(1694–1768), English Quaker and plant collector who introduced many North American plants into English gardens. He lived all his life in and around London where the family business was that of wholesale woollen drapers. The firm had strong connections with the North American colonies which, later, proved of great benefit to his horticultural activities. Collinson was elected a Fellow of the Royal Society in 1728, and about the same time was in correspondence with a remarkable botanist, John Bartram the Derbyshire Quaker, who had settled in Pennsylvania. Collinson's gardens at Peckham and later at Mill Hill (now Mill Hill School) were planted with some of his introductions. He enthusiastically supported Philip Miller at the Chelsea Physic Garden and others, by supplying plants and seeds he was sent from the New World. The diligence of the partnership between Bartram and Collinson resulted in about 200 new plants being introduced into Britain.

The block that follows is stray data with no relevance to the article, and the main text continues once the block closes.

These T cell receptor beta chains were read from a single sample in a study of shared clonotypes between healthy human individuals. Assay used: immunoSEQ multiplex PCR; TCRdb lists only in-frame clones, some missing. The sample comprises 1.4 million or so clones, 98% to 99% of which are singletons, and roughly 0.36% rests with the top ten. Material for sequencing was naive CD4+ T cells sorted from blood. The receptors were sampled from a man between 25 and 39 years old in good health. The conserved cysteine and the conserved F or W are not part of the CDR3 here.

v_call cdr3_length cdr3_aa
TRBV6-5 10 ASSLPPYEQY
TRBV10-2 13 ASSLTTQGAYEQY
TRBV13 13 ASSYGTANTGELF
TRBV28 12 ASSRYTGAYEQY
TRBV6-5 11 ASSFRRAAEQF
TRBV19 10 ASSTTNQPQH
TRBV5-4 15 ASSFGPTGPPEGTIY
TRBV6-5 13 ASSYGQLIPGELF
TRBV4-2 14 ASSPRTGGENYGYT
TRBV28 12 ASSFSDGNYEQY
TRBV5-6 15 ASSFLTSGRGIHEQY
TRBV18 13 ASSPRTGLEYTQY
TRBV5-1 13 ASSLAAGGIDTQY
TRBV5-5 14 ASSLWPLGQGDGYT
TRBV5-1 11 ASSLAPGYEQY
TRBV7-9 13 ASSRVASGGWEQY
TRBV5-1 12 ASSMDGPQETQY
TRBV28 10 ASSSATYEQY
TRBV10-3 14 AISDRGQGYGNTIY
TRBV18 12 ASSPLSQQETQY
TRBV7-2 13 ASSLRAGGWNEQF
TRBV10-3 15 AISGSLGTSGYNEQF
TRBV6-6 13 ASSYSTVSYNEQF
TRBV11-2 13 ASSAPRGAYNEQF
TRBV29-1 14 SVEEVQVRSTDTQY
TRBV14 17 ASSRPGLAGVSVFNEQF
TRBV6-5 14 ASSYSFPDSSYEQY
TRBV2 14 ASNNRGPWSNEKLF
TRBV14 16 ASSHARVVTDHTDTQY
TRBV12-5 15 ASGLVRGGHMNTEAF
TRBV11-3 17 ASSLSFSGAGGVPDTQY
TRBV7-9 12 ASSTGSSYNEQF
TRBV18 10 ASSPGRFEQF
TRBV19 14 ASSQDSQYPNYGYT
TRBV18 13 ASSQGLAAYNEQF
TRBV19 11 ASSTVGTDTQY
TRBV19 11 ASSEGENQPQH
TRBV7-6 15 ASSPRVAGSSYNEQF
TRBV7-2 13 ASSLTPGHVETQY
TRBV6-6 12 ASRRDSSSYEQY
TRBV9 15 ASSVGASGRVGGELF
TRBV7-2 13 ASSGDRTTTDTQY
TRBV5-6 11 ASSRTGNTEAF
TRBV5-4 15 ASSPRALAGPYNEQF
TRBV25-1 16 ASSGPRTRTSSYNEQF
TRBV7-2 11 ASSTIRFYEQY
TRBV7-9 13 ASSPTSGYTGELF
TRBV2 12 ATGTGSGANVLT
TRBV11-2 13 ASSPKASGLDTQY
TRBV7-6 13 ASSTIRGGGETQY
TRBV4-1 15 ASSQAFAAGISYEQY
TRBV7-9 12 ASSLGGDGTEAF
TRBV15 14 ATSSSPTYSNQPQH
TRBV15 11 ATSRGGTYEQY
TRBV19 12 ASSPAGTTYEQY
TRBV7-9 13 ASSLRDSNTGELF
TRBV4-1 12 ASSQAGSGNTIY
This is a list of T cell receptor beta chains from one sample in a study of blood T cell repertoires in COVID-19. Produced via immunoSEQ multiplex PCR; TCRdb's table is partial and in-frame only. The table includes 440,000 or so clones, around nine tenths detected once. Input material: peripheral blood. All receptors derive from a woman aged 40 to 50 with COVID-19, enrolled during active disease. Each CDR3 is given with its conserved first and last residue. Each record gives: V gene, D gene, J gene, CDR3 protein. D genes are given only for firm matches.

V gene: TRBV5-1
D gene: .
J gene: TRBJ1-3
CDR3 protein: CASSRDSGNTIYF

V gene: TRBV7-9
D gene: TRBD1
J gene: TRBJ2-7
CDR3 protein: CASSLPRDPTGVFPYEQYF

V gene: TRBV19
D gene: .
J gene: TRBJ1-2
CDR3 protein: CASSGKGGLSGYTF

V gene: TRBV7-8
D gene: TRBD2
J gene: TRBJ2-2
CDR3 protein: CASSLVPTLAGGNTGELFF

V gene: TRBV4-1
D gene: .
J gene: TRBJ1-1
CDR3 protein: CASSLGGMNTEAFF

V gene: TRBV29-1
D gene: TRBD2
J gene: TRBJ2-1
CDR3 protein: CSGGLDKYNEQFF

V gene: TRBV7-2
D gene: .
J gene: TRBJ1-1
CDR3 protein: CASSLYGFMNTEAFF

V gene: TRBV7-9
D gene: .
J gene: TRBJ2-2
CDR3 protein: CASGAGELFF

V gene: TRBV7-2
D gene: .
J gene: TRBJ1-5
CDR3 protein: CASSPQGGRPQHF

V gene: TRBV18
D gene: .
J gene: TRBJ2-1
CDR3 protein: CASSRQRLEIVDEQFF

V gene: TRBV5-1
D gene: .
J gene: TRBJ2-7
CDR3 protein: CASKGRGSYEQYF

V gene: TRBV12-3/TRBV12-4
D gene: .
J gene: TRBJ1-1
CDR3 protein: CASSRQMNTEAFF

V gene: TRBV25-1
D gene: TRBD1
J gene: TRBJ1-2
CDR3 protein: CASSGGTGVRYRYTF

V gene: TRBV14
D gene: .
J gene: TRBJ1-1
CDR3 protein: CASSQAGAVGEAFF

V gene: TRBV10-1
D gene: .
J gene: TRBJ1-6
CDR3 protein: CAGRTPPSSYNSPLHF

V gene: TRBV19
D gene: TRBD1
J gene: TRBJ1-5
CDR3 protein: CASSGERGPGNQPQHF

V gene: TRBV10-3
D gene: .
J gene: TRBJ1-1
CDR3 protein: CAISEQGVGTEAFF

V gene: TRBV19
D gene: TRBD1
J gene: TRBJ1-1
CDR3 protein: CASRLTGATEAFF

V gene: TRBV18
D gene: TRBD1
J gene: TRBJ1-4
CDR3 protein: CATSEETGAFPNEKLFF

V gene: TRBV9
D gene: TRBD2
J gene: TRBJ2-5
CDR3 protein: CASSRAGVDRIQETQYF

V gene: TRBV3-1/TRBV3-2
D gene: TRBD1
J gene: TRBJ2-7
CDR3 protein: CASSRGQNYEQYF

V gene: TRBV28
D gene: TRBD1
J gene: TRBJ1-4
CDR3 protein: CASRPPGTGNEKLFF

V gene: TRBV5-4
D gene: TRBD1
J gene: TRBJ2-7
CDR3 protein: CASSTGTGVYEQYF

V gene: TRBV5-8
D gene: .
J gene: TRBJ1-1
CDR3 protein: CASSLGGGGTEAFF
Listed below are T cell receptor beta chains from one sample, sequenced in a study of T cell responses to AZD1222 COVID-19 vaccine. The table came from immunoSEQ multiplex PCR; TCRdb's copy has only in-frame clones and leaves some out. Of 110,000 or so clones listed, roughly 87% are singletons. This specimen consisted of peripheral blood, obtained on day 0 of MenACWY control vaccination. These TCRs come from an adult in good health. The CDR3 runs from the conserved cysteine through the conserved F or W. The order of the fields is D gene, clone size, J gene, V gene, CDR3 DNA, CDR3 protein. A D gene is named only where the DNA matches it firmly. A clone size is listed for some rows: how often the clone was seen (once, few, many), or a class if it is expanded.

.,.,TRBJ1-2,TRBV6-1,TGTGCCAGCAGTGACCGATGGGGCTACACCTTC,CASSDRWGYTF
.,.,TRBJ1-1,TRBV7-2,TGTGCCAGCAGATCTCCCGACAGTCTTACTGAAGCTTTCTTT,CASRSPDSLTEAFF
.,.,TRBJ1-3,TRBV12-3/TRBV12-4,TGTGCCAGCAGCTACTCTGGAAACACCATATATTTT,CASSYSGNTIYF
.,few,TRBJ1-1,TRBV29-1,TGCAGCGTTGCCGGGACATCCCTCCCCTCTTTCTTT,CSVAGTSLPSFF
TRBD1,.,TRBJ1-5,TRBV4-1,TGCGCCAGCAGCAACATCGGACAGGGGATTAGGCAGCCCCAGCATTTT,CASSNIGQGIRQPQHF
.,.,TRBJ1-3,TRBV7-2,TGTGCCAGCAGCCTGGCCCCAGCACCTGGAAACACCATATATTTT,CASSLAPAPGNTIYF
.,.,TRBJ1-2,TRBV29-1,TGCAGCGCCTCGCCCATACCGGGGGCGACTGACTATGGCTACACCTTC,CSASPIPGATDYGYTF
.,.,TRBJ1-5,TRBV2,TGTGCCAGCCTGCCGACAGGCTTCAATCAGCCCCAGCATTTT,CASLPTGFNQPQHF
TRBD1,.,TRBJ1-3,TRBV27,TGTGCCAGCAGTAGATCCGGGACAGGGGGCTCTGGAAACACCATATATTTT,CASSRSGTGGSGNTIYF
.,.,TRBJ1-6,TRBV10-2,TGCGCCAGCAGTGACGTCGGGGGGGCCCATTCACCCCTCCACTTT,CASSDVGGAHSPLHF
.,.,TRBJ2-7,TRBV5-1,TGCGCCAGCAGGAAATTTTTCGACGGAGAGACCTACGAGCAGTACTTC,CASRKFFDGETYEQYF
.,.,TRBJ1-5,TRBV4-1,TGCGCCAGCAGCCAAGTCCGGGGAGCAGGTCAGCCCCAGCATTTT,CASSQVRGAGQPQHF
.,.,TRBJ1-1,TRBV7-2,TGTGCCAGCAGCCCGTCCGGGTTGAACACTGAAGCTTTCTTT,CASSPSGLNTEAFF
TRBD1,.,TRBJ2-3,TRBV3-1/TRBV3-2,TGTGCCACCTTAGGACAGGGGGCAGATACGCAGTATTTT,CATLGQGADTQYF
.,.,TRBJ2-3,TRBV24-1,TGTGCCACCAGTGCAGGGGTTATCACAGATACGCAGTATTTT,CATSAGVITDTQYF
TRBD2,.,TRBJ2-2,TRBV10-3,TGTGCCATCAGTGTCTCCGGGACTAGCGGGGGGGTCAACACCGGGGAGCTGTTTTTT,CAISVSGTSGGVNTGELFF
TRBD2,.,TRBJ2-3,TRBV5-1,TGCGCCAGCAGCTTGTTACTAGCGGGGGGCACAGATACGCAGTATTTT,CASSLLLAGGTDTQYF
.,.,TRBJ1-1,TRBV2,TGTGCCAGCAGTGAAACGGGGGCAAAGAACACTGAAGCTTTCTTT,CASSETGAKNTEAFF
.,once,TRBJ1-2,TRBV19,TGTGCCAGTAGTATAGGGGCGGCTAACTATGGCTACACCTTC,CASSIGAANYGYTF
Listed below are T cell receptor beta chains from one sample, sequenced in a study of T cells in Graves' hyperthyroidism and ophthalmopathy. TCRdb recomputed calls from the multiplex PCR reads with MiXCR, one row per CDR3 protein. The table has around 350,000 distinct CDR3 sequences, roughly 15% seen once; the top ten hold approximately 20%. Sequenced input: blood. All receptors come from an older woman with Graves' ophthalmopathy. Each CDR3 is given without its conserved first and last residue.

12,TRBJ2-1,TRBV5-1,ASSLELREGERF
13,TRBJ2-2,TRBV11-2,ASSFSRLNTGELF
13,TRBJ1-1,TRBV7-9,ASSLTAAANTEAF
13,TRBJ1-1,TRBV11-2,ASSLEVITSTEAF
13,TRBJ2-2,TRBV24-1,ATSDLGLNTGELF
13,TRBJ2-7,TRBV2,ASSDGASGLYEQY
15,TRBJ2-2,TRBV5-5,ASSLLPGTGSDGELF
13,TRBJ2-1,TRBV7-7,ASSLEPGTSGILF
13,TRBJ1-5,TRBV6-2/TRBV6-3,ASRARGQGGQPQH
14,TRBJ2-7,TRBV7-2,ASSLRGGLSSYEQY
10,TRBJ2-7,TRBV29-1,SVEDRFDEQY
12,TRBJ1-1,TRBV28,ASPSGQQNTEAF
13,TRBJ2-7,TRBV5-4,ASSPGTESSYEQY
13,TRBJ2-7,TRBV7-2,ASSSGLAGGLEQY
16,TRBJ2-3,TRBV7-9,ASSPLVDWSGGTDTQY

From The Oxford Companion to the Garden in Oxford Reference.
Subjects: Lifestyle, Home, and Garden.